Improving physical environments and user experience with Connected Mobile Experiences technology

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There are many places and contexts in which diverse and dynamic groups of people move around large and often complicated physical settings. In fact, most of us will meander through an environment similar to this on an almost near-daily basis. This could be a shopping centre, a museum, an art gallery, an airport or train station or even an office building or conference space.

Keeping these spaces running smoothly and safely depends in large part on organisations being able to track the flow of people and the movement of assets throughout the environment, understanding their individual journey down to the level of the most likely route taken and the time taken to cover different distances. Similarly, these organisations would benefit hugely from being able to communicate with visitors or staff members directly. One emerging technology that can help you maximise communication as a business benefit is Connected Mobile Experiences, or CMX.

The potential applications of this ability to track and communicate can unlock cost saving and revenue generating activities for your business, in turn allowing you to create tangible objectives around them. These can be as simple as turning off the lights or heating to save energy in unused areas, to tracking users’ locations to see if promotional offers are drawing in more foot traffic than usual and keeping users in shopping areas for longer by offering a strong mobile connectivity experience. CMX can be used to improve security, by tracking key wi-fi enabled assets through the supply chain, as well as being able to geofence and monitor the environmental conditions of high-value assets.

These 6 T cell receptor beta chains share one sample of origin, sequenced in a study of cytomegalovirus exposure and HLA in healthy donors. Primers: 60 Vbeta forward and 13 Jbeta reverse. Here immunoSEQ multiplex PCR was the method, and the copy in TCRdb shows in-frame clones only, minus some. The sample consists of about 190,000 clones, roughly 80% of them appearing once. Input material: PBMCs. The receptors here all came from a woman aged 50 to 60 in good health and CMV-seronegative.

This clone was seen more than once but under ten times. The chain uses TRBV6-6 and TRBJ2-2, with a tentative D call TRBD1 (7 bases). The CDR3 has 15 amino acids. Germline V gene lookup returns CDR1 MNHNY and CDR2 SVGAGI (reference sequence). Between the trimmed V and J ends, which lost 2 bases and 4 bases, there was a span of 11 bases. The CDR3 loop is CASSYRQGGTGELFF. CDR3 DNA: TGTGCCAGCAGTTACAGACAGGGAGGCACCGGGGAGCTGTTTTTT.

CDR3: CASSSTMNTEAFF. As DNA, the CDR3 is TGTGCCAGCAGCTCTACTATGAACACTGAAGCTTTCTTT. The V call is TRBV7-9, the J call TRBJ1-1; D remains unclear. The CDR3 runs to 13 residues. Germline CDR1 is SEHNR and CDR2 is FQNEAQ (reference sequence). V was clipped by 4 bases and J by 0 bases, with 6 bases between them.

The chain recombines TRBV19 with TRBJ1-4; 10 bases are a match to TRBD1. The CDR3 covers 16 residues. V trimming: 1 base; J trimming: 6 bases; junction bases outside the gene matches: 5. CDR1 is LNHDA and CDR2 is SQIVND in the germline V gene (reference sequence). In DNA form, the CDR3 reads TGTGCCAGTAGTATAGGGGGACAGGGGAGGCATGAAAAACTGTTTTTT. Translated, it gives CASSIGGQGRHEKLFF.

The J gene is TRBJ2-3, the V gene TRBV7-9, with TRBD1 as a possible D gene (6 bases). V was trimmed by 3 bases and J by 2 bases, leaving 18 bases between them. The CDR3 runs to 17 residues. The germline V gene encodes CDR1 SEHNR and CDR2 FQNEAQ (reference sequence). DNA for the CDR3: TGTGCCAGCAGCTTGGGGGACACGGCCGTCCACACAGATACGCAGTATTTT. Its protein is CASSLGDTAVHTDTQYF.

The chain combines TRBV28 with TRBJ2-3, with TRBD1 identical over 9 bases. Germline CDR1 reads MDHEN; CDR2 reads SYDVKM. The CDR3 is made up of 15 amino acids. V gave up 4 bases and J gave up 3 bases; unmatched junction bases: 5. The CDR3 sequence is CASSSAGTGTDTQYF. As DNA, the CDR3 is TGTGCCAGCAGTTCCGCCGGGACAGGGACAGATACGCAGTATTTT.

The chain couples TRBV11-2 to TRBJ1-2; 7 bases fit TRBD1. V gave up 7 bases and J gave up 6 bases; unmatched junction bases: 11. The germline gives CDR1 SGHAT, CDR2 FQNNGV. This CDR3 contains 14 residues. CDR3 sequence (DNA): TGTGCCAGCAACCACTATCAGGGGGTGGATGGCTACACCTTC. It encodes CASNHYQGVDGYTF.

You can also use the information that you gather, and the platform that CMX creates, to improve compliance and CSR activities and improve the reception of your brand. So, what exactly is a CMX, and how does it work?

What is CMX?

A CMX is a Software-as-a-Service (SaaS) product, or collection of products, aimed at aggregating intelligence across a specific physical environment which then informs both user location services and advanced analytics. Internet connected devices such as laptops and mobile phones send out continuous probes, looking for Wi-Fi networks to connect to, and CMX software uses these probes to track the location of each device as it moves throughout the space. The result is a detailed and dynamic picture of how devices, and therefore users, interact with a given location or environment.

In public spaces, where an open Wi-Fi network is provided, users can even be encouraged to download apps, through which organisations can connect directly with customers or visitors. An individual entering a particular store in a shopping centre might be presented with an app enabling them to browse special offers and cross-selling promotions, for example. Or, a visitor to a museum or art gallery could be targeted with an app providing additional information and interactive elements for specific exhibits. Such applications enable the organisation to directly communicate with visitors for marketing promotions, as well as generating a deeper and more granular understanding of user behaviour.

Practical Applications of CMX

CMX can be deployed in a number of different types of organisations and settings. This includes the following: